Alternatively, the processed material 428 b may be further processed. For example, some clay materials harden when subjected to heat. If the processed material 428 b is oven hardenable clay, the tray 420 may be made of a heat resistant material that can support the processed material 428 b when the process material is further heat processed by, for example, being placed in an oven. In this case, the tray 420 may be made of any material that can withstand the heat required to harden the unprocessed material 428 b, but a class of materials often referred to as “ovenable” paper may be used. Such materials are often used to store, cook, and serve pre-prepared foods such as frozen pizzas and the like.
The example tray 420 may thus be made of coated cardboard, ovenable papers, or other materials that provide an appropriate mix of adhesion/release and post processing (e.g., heat resistance) characteristics.
Referring now to
The hardness of the receiving material 432 should be selected relative to the hardness of the embossing material 434 based on the nature of the material being processed. For some materials 430 being embossed, the receiving material 432 should be relatively soft, allowing the embossing material 434 to push the material 430 into the receiving material 432. For still other materials 430, providing a receiving material 432 having complimentary recesses aligned with the projections 436 on the embossing material may be appropriate.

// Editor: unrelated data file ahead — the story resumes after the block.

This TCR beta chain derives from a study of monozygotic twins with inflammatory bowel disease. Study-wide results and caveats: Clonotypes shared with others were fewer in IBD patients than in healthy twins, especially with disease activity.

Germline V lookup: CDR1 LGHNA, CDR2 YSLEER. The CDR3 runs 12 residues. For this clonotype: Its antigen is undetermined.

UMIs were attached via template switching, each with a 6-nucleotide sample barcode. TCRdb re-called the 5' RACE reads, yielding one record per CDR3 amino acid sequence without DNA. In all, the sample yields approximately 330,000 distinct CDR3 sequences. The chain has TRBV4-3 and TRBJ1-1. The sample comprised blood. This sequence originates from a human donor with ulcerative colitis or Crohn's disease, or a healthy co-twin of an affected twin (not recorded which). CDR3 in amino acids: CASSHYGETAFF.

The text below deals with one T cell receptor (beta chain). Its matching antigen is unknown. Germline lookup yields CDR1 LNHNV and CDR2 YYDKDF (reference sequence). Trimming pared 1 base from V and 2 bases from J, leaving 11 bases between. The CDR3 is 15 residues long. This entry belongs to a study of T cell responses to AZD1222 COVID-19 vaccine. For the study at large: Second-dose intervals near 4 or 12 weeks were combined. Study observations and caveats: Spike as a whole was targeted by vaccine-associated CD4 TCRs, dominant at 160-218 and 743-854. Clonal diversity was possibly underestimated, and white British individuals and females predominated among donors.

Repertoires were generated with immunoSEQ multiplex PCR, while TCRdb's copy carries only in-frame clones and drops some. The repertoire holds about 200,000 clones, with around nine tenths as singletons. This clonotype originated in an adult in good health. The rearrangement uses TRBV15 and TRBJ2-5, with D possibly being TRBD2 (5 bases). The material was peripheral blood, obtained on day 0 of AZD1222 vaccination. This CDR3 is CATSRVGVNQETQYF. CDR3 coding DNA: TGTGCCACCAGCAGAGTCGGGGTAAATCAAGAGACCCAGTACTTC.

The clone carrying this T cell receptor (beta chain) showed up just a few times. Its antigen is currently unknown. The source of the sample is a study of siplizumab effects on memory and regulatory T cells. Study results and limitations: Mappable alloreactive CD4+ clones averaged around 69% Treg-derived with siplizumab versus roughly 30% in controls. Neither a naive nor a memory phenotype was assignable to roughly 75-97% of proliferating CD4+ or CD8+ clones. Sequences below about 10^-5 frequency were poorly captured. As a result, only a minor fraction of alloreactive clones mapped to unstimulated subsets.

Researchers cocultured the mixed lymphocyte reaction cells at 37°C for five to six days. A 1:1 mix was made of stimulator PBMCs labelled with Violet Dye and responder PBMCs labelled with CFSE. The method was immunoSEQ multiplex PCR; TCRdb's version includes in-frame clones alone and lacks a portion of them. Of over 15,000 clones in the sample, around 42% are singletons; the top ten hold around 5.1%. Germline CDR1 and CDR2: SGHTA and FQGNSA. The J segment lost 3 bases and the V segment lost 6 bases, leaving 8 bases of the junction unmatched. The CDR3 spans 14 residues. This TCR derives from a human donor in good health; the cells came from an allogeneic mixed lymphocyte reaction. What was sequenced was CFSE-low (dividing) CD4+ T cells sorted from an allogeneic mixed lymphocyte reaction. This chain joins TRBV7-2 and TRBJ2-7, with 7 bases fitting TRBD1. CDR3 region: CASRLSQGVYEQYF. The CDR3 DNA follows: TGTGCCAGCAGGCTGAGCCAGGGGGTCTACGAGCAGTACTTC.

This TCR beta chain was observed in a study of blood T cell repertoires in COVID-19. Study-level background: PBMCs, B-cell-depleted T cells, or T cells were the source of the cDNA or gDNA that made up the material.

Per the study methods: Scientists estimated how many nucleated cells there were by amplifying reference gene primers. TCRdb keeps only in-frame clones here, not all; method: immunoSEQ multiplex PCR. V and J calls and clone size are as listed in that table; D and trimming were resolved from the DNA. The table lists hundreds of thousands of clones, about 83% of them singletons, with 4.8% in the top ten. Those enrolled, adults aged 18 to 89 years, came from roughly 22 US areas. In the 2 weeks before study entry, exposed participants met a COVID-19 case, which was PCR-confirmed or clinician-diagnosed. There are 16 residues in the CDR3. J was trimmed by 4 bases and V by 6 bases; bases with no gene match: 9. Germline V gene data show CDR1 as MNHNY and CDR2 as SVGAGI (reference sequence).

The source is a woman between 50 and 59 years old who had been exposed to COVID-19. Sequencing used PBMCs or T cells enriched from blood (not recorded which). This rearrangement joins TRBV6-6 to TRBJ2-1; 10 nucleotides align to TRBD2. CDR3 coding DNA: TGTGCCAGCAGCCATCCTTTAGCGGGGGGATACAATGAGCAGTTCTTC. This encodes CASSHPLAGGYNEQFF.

For materials such as metal foil, the hardness of the receiving material 432 and embossing material 434 should similar if not the same. In this case, the embossing material 434 slightly creases the material 430 without substantially stretching or deforming the material 430. In the example shown in
As the unprocessed material 430 a passes between the rollers 314 and 316, the projections 436 of the embossing material 434 press the unprocessed material 430 a against the receiving material 432. The projections 436 leave slight indentations 438 in the processed material 430 b in the shape of the projections 436. The material 430 may take many forms, but foil and paper are commonly used materials that can take and hold the shape of the indentations 438.
Referring now to
In particular, the scraper member 444 comprises a first end 446 adapted to be supported by the auxiliary housing and a second end 448. The second end 448 is configured to engage the processed material 442 b to remove the processed material 442 b from the second roller 16. The scraper member 444 is arranged to extend along the second roller 16 approximately 90° from the point where the rollers 14 and 16 are closest together.